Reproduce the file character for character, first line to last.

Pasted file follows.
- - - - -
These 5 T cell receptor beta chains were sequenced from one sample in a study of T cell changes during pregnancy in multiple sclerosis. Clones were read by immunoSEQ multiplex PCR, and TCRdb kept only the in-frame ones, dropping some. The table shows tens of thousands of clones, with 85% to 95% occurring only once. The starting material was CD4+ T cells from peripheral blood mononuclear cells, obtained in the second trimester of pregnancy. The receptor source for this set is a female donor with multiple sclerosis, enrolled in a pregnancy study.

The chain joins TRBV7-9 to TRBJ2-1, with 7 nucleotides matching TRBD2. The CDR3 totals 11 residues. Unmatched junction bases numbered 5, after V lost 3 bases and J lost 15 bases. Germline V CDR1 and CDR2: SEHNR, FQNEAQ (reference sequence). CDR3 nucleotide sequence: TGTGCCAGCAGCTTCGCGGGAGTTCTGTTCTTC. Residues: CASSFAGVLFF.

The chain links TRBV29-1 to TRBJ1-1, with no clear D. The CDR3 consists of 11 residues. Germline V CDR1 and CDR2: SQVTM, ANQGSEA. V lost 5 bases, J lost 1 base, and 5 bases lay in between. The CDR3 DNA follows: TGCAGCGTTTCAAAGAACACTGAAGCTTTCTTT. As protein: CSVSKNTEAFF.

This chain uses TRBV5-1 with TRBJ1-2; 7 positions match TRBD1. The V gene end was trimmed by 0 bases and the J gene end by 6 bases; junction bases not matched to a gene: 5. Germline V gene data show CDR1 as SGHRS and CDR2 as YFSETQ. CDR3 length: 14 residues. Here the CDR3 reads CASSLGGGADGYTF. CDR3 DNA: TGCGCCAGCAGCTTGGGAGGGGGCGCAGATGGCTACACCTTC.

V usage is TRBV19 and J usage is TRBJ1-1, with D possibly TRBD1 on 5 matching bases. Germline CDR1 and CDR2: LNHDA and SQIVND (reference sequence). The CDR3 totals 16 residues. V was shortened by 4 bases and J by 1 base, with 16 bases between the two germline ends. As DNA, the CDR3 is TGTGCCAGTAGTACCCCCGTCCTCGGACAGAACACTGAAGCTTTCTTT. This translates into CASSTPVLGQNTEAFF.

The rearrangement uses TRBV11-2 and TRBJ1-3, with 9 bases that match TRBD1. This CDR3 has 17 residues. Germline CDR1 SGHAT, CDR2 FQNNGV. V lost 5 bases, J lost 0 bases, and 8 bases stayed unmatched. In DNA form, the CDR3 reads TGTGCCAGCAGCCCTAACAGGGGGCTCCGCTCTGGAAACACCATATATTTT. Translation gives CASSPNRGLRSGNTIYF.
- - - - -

These 5 T cell receptor beta chains were sequenced from one sample in a study of T cell changes during pregnancy in multiple sclerosis. Clones were read by immunoSEQ multiplex PCR, and TCRdb kept only the in-frame ones, dropping some. The table shows tens of thousands of clones, with 85% to 95% occurring only once. The starting material was CD4+ T cells from peripheral blood mononuclear cells, obtained in the second trimester of pregnancy. The receptor source for this set is a female donor with multiple sclerosis, enrolled in a pregnancy study.

The chain joins TRBV7-9 to TRBJ2-1, with 7 nucleotides matching TRBD2. The CDR3 totals 11 residues. Unmatched junction bases numbered 5, after V lost 3 bases and J lost 15 bases. Germline V CDR1 and CDR2: SEHNR, FQNEAQ (reference sequence). CDR3 nucleotide sequence: TGTGCCAGCAGCTTCGCGGGAGTTCTGTTCTTC. Residues: CASSFAGVLFF.

The chain links TRBV29-1 to TRBJ1-1, with no clear D. The CDR3 consists of 11 residues. Germline V CDR1 and CDR2: SQVTM, ANQGSEA. V lost 5 bases, J lost 1 base, and 5 bases lay in between. The CDR3 DNA follows: TGCAGCGTTTCAAAGAACACTGAAGCTTTCTTT. As protein: CSVSKNTEAFF.

This chain uses TRBV5-1 with TRBJ1-2; 7 positions match TRBD1. The V gene end was trimmed by 0 bases and the J gene end by 6 bases; junction bases not matched to a gene: 5. Germline V gene data show CDR1 as SGHRS and CDR2 as YFSETQ. CDR3 length: 14 residues. Here the CDR3 reads CASSLGGGADGYTF. CDR3 DNA: TGCGCCAGCAGCTTGGGAGGGGGCGCAGATGGCTACACCTTC.

V usage is TRBV19 and J usage is TRBJ1-1, with D possibly TRBD1 on 5 matching bases. Germline CDR1 and CDR2: LNHDA and SQIVND (reference sequence). The CDR3 totals 16 residues. V was shortened by 4 bases and J by 1 base, with 16 bases between the two germline ends. As DNA, the CDR3 is TGTGCCAGTAGTACCCCCGTCCTCGGACAGAACACTGAAGCTTTCTTT. This translates into CASSTPVLGQNTEAFF.

The rearrangement uses TRBV11-2 and TRBJ1-3, with 9 bases that match TRBD1. This CDR3 has 17 residues. Germline CDR1 SGHAT, CDR2 FQNNGV. V lost 5 bases, J lost 0 bases, and 8 bases stayed unmatched. In DNA form, the CDR3 reads TGTGCCAGCAGCCCTAACAGGGGGCTCCGCTCTGGAAACACCATATATTTT. Translation gives CASSPNRGLRSGNTIYF.